Dundee Rotary Club and the city’s historic Guildry have joined forces in a £10,000 lifesaving mission to help people with high blood pressure.
The charitable bodies have each donated £5,000 to fund hundreds of home blood pressure monitors for patients across the city.
Cardiovascular experts say it is a major boost in helping those affected by the nation’s most common long-term health condition.
The Rotary contribution comes from the club’s £100,000 Centenary Fund, marking its 100th anniversary.
Rotary officials said they are delighted the Guildry Corporation, an even longer – established charitable institution with a history stretching back to the 13th Century – has come forward to support the project with matched funding.
One of the criteria for the Rotary Club’s centenary fund projects is the advancement of health.
Another objective is that any project should have a high enough profile to attract funding from other local charities and organisations.
Hypertension – high blood pressure – is by far the most common long term medical condition in the UK.
Undiagnosed or under-treated hypertension is one of the most significant risk factors associated with heart attacks and stroke.
Home blood pressure monitors allow early diagnosis and treatment to reduce the risk of such serious illnesses.
In pursuit of a joint healthcare project for the people of Dundee, the Rotary Club and Guildry held discussions with Isla Mackenzie, Professor of Cardiovascular Medicine at Dundee University and consultant physician at Ninewells Hospital.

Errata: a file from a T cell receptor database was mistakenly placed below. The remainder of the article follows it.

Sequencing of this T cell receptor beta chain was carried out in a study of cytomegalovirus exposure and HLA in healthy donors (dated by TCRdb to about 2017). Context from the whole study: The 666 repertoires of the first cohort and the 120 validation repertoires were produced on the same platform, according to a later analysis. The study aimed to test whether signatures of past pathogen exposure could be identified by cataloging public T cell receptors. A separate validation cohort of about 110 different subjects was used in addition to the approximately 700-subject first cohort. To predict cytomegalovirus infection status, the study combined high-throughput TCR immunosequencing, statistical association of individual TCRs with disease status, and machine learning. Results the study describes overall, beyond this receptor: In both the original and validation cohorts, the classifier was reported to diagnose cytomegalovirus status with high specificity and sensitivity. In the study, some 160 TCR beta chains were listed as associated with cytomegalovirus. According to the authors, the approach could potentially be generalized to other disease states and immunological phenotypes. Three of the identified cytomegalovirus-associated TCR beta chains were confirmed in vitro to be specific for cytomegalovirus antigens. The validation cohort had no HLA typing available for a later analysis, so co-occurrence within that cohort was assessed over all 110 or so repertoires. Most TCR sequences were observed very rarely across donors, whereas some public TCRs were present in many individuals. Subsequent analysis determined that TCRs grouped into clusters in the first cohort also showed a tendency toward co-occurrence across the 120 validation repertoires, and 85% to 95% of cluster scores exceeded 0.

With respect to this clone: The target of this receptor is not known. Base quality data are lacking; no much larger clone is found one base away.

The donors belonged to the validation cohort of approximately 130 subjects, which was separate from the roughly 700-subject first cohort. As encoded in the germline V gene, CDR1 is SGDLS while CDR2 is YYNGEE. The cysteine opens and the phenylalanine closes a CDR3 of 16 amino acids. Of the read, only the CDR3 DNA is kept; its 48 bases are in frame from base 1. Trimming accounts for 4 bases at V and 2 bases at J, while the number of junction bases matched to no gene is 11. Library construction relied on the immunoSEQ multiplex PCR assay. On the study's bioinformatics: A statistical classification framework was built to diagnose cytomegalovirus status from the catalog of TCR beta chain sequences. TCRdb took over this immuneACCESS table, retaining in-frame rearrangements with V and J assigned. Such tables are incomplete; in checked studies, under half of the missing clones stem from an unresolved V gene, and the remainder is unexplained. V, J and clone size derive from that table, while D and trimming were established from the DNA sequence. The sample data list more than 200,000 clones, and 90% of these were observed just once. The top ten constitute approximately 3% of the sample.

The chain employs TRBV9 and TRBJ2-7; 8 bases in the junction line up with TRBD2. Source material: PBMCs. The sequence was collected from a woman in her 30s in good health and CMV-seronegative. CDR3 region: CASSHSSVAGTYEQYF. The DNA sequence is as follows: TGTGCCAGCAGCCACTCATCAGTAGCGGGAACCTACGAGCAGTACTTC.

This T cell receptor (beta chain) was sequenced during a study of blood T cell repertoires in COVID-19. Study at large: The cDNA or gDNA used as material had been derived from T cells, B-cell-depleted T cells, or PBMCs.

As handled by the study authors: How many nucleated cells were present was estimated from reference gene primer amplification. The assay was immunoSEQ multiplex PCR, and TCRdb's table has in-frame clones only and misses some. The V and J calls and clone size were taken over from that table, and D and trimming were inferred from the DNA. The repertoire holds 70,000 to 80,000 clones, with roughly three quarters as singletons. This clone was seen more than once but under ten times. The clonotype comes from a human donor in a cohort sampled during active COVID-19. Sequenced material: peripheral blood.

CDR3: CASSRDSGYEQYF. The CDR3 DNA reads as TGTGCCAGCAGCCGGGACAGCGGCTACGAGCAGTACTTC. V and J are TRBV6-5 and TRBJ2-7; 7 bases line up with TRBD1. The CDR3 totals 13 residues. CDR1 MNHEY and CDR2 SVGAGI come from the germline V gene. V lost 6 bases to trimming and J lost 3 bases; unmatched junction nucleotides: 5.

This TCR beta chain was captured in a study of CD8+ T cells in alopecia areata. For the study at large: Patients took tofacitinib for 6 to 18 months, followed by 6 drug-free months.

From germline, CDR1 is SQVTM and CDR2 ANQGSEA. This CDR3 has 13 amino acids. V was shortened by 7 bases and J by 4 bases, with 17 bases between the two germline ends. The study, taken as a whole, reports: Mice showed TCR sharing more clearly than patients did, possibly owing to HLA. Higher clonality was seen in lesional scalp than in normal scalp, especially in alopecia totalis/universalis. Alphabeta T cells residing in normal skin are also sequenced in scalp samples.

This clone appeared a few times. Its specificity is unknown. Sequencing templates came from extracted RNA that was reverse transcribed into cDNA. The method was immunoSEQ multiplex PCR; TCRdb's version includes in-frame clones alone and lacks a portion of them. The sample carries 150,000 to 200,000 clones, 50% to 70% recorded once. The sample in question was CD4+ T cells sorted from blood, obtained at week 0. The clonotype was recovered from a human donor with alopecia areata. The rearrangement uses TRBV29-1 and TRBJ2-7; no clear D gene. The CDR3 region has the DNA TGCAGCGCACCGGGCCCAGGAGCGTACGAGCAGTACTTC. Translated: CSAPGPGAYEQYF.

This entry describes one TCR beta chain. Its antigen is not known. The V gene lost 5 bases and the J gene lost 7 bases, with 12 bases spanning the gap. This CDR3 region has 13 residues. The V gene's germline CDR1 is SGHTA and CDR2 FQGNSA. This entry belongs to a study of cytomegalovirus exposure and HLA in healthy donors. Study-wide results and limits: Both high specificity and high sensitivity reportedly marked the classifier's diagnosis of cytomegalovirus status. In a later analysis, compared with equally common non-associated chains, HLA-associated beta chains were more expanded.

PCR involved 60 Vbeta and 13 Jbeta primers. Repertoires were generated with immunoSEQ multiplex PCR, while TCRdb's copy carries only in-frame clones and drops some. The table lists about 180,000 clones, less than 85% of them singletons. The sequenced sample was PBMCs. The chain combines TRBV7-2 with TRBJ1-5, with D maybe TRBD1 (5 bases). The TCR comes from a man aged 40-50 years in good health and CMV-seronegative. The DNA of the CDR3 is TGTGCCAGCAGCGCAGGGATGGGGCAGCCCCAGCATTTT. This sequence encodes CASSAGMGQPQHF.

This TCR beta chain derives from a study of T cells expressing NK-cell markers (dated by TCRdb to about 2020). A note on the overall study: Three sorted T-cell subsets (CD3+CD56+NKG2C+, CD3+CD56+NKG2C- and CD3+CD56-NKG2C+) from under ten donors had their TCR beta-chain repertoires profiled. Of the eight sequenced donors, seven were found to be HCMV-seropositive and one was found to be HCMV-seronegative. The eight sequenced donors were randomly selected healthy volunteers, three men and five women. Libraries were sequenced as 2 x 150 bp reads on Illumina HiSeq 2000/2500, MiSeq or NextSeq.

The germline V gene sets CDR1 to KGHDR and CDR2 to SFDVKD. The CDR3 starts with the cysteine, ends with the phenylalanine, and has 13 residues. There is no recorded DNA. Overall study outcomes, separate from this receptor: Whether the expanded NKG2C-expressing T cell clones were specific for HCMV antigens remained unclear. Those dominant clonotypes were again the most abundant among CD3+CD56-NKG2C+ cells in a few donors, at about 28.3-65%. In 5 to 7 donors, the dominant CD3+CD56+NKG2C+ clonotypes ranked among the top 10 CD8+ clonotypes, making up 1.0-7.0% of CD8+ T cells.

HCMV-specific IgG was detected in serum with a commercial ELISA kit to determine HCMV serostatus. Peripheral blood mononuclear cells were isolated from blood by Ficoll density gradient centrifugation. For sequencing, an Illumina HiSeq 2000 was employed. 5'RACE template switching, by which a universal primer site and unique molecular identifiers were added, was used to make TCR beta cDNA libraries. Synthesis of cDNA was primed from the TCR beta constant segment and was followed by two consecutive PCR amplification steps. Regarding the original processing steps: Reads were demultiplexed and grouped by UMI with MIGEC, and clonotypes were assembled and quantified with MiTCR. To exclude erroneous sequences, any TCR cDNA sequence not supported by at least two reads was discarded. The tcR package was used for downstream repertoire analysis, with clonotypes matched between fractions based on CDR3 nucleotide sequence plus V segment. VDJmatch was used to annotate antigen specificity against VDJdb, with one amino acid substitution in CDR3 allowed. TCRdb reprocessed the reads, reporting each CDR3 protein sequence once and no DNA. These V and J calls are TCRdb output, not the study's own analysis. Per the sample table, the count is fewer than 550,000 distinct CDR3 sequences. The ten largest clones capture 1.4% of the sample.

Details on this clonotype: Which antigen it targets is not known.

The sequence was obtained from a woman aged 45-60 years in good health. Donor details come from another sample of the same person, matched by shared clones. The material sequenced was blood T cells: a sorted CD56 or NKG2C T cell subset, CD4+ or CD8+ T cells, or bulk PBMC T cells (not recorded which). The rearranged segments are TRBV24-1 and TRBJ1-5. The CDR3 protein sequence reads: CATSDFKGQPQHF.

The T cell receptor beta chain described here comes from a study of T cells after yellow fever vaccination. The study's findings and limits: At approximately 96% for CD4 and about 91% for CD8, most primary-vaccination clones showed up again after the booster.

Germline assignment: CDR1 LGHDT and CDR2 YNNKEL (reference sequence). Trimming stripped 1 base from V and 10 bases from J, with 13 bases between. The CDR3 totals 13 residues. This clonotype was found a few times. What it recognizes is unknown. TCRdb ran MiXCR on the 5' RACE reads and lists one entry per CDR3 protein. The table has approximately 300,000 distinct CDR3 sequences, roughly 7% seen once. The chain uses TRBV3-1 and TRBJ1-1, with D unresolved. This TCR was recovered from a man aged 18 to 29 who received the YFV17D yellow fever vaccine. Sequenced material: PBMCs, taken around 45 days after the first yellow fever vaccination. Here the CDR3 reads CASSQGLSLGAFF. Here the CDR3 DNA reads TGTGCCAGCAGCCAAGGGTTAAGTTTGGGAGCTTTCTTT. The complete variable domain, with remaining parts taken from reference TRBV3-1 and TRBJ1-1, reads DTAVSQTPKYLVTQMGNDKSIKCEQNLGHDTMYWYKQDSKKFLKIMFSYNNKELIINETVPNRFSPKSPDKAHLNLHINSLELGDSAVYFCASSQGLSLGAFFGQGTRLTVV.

She said: “Providing blood pressure monitors that people with high blood pressure can use themselves at home is really important.
“They help people understand changes in their blood pressure in response to lifestyle changes or medications, and they help them to know when to seek additional medical advice from their GP practice.
“This is particularly important in coronavirus-times, which has prevented many high risk patients from leaving home.
“It also prevents people having to make special trips to healthcare premises just to have their blood pressure measured.
It is often better to base diagnosis and treatment decisions on blood pressure taken in the home environment rather than in the clinic environment as this gives a better indication of usual blood pressure levels.
“This is a wonderful initiative from which people with high blood pressure will hugely benefit.”
Health body’s welcome
Dundee Health and Social Care Partnership primary care programme manager, Nicola Stevens, who submitted the successful bid for funding, said: “I am absolutely delighted that the people of Dundee will benefit from these home blood pressure monitors which have been so generously donated.
“These monitors will be available through Dundee general practices and Community Nursing Services, to those who require regular blood pressure monitoring in the comfort of their own home.
“These monitors are an alternative option to the home blood pressure monitors already available in some general practices participating in the Flo telehealth blood pressure monitoring project.
Dundee Rotary Club president Clive Murray said: “It was clear at an early stage that this initiative had potential to make a significant contribution towards improvement of health in our communities.
“Through the combined efforts of Rotary, Guildry and health professionals, we are delighted that another of our Centenary projects can be implemented, bringing benefit to many across the city.”
Scott Williamson, Lord Dean of Guild, called the project “one of the most exciting projects in which we have been involved for some time”.
“We are delighted to be able to join with The Rotary Club of Dundee in their Centenary Year and make this project happen,” he added.
“It is a great opportunity for us to do something that we hope will be of huge benefit to people all over our city.”